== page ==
Neil Gaiman – Trigger Warning
Neil’s latest collection of short stories comes with a warning, a trigger warning. Fascinated with society’s recent trend to warn readers of content, he took it upon himself to title this amazing book for us before anyone else could. There are things inside, stories and ideas, which might upset a reader, even change how they view the world. There are also sweeping plot arcs and whimsical characters that might trigger fellow authors to envy Neil’s artistry.
He warned us.
“The Truth is a Cave in the Black Mountain…” was my favorite story. Runner-ups were Click-Clack the Rattlebag, Black Dog, and Nothing O’clock. These were juicy slices of fantastical worlds that burst open in the reader’s mind and gushed into our subconscious where it will no doubt leave an indelible stain.
The black mountain story blended classic fable authenticity with a dash of Grimm’s comeuppance. Click-Clack is a spooky ghost story, and Black Dog was a wonderful return to the broken half-god we rooted for in American Gods.
Trigger Warnings seamlessly weaves a variety of genres together into a verbal tapestry that delights the imagination, and I once again tip my fedora to one of our century’s great writers.
Your Magic Mask
by D.C. Lozar
I’ve had it rough; I’ve had enough.
Give it to me straight, Doc; I’ll be tough.
Listen close, I said please.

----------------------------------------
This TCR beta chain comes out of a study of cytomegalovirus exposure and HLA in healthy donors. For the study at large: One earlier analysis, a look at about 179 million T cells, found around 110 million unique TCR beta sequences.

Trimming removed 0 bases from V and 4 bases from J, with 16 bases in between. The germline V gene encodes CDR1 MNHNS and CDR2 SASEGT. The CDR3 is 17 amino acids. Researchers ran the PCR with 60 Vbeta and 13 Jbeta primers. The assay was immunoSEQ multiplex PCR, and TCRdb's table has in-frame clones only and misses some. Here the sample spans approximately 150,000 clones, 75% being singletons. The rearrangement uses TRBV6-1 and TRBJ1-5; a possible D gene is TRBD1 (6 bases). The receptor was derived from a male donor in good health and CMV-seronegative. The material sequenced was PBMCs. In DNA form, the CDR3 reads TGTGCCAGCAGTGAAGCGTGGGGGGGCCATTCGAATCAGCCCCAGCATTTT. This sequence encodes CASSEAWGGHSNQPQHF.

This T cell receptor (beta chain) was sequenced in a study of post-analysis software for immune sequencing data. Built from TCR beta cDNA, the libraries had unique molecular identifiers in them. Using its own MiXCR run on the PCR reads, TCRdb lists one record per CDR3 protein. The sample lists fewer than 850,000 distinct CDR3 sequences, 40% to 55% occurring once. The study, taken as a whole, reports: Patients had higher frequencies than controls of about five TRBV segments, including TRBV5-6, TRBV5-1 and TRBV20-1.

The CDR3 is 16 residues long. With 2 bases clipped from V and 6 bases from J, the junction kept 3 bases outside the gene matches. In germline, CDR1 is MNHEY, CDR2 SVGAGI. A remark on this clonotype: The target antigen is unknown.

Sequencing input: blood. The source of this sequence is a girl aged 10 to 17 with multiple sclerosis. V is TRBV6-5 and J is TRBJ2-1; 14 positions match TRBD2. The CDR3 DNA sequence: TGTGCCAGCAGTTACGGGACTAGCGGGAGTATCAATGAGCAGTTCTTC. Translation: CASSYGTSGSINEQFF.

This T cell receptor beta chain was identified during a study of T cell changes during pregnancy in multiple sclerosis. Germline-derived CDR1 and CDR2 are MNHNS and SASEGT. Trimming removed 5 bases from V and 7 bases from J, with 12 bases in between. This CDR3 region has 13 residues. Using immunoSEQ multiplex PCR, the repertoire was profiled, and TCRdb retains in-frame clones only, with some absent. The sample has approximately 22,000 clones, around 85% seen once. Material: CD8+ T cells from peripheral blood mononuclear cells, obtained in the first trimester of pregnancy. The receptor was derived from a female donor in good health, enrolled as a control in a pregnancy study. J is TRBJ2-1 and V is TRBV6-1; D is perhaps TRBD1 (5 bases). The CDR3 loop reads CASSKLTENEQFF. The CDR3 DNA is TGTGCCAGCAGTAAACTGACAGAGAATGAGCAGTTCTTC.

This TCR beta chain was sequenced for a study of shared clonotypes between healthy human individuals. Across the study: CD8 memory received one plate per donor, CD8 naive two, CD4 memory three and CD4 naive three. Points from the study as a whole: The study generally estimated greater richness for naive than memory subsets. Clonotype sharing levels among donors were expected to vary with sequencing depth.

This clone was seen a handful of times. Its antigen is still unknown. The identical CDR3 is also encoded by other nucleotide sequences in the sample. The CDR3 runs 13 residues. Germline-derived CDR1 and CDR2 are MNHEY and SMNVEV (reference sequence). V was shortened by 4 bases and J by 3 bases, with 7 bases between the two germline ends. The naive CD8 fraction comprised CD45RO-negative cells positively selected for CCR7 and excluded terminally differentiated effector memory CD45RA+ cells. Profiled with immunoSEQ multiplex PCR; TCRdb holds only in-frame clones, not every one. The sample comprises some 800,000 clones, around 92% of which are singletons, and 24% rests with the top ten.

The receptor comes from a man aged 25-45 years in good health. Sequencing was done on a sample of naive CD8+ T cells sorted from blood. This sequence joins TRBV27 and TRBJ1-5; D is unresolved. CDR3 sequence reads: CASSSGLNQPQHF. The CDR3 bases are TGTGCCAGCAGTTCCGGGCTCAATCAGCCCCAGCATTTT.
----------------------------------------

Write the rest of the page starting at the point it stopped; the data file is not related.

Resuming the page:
Don’t say no, I’ve paid my fees.
It’s true I smoked and drank.
But I also put money in the bank.
So what about that magic pill?
I’ve got a place for you in my will.
My friend Johnny said you’re the best,
not at all like all the rest.
Old Man Death came knocking at my door.
But, I told him I was seeing you at four.
I saw it on the news the other day.
It’s the cure, but the HMOs won’t pay.
They said go see your doctor and ask.
Said to lift up your magic mask.
Deaf, dumb, and blind: Who me?
I’m not guilty of any responsibility.
There’s no cause and effect.
My health is due to your neglect.
I was young. I know better now.
Was that a furrow in your brow?
It’s true, I won’t change my ways.
But, I haven’t used up all my hospital days.
Did you hear what I just said?
It’ll be your fault if I end up dead.
Don’t give up on me, Doc. Don’t lose hope.
Just think about it while I grab a smoke.
Neil Gaiman – American Gods
This was a wonderfully crafted tale that engrossed and entertained me.
In creating a world in which gods are flesh and blood, Neil taps into the American psyche: We are each the undiscovered heroes of the next blockbuster movie.
Although Shadow, the antagonist, feels two-dimensional at times, I believe this is intentional and refreshing. None of us are perky all the time. A slouching hulk of a man, rocked by the infidelity and death of his wife, Shadow endears himself to us by not over-reacting to events that would make most characters question their sanity. Because he is painted as half-dead inside, the reader believes his account of having a zombie-wife, god-friends, and having died and returned.
A masterful piece of fiction with beautiful snippets of stories such as the fiddler’s ruse worked in for good measure. The twist at the end clinched the story and earned Neil Gaiman my deepest respect. Thank you for a wonderful tale.
San Diego’s Newest Writer’s Resource.
I recently had the pleasure to attend a gathering of up-and-coming writers and artists organized by Jonathan Maberry. Dubbed the Writer’s Coffeehouse, this group of dedicated storytellers came together to talk candidly about the joys and frustrations of the craft.